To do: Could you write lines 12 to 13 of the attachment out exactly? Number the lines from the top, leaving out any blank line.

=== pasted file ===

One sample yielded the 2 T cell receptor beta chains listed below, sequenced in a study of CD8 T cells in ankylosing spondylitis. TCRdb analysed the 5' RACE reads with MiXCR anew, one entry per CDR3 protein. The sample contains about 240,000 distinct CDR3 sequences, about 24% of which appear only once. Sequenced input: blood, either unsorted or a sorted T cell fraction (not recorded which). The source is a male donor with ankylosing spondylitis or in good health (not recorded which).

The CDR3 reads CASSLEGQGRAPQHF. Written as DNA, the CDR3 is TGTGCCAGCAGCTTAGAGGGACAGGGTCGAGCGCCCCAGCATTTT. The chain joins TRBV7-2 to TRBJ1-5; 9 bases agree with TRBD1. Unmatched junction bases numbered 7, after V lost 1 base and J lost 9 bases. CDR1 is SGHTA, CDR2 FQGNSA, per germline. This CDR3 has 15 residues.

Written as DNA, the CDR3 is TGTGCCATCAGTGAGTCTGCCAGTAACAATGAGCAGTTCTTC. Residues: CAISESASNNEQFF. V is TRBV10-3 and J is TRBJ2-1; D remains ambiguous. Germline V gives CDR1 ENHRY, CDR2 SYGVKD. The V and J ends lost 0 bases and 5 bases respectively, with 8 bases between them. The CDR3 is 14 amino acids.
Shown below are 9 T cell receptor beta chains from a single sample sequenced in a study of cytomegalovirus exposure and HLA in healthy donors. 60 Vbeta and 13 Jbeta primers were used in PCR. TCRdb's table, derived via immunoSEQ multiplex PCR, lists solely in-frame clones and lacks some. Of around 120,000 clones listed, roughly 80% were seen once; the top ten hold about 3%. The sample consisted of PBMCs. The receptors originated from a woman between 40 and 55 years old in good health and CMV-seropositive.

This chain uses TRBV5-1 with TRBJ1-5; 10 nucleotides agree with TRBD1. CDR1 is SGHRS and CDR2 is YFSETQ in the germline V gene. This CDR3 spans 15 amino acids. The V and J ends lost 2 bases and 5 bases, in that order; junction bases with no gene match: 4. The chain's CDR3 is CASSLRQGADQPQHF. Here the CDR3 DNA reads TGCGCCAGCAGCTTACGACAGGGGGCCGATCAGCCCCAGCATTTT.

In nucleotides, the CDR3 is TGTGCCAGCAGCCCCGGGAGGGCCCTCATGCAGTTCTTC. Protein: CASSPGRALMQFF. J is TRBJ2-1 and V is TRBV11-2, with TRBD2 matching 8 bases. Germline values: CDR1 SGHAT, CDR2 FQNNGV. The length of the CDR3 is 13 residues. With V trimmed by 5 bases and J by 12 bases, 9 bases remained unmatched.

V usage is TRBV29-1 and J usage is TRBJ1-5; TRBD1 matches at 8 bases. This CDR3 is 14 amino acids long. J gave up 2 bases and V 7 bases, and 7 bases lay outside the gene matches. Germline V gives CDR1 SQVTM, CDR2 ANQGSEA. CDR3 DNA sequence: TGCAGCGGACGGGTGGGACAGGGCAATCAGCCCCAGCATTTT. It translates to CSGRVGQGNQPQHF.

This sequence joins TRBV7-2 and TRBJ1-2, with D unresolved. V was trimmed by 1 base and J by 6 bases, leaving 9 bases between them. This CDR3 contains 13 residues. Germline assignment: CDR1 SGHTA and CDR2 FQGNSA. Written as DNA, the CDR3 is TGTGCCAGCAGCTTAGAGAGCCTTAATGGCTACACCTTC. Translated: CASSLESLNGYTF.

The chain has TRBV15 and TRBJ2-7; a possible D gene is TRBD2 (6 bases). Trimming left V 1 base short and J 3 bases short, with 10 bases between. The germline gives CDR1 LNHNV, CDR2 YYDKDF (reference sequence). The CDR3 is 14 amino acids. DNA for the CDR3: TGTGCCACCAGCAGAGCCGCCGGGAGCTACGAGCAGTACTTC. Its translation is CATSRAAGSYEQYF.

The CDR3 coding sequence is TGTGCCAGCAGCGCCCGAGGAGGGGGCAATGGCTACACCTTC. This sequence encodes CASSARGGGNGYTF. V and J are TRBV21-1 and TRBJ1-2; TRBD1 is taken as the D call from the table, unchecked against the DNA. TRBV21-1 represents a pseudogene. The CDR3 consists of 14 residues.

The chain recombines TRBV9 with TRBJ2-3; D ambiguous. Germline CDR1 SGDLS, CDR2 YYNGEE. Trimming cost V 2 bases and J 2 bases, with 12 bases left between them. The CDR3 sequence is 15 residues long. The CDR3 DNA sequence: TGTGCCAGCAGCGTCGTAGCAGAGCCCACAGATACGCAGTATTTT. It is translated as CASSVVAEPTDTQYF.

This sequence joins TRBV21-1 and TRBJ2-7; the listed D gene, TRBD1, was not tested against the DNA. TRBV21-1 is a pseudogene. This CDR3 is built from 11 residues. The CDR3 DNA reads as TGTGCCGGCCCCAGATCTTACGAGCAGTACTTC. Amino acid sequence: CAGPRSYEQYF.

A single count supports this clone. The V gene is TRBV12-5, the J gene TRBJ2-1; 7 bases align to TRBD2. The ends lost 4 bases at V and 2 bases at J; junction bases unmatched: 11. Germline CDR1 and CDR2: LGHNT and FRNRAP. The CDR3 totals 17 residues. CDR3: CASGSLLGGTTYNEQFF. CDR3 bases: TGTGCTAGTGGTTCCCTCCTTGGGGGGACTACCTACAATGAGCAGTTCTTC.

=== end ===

This sequence joins TRBV21-1 and TRBJ2-7; the listed D gene, TRBD1, was not tested against the DNA. TRBV21-1 is a pseudogene. This CDR3 is built from 11 residues. The CDR3 DNA reads as TGTGCCGGCCCCAGATCTTACGAGCAGTACTTC. Amino acid sequence: CAGPRSYEQYF.

A single count supports this clone. The V gene is TRBV12-5, the J gene TRBJ2-1; 7 bases align to TRBD2. The ends lost 4 bases at V and 2 bases at J; junction bases unmatched: 11. Germline CDR1 and CDR2: LGHNT and FRNRAP. The CDR3 totals 17 residues. CDR3: CASGSLLGGTTYNEQFF. CDR3 bases: TGTGCTAGTGGTTCCCTCCTTGGGGGGACTACCTACAATGAGCAGTTCTTC.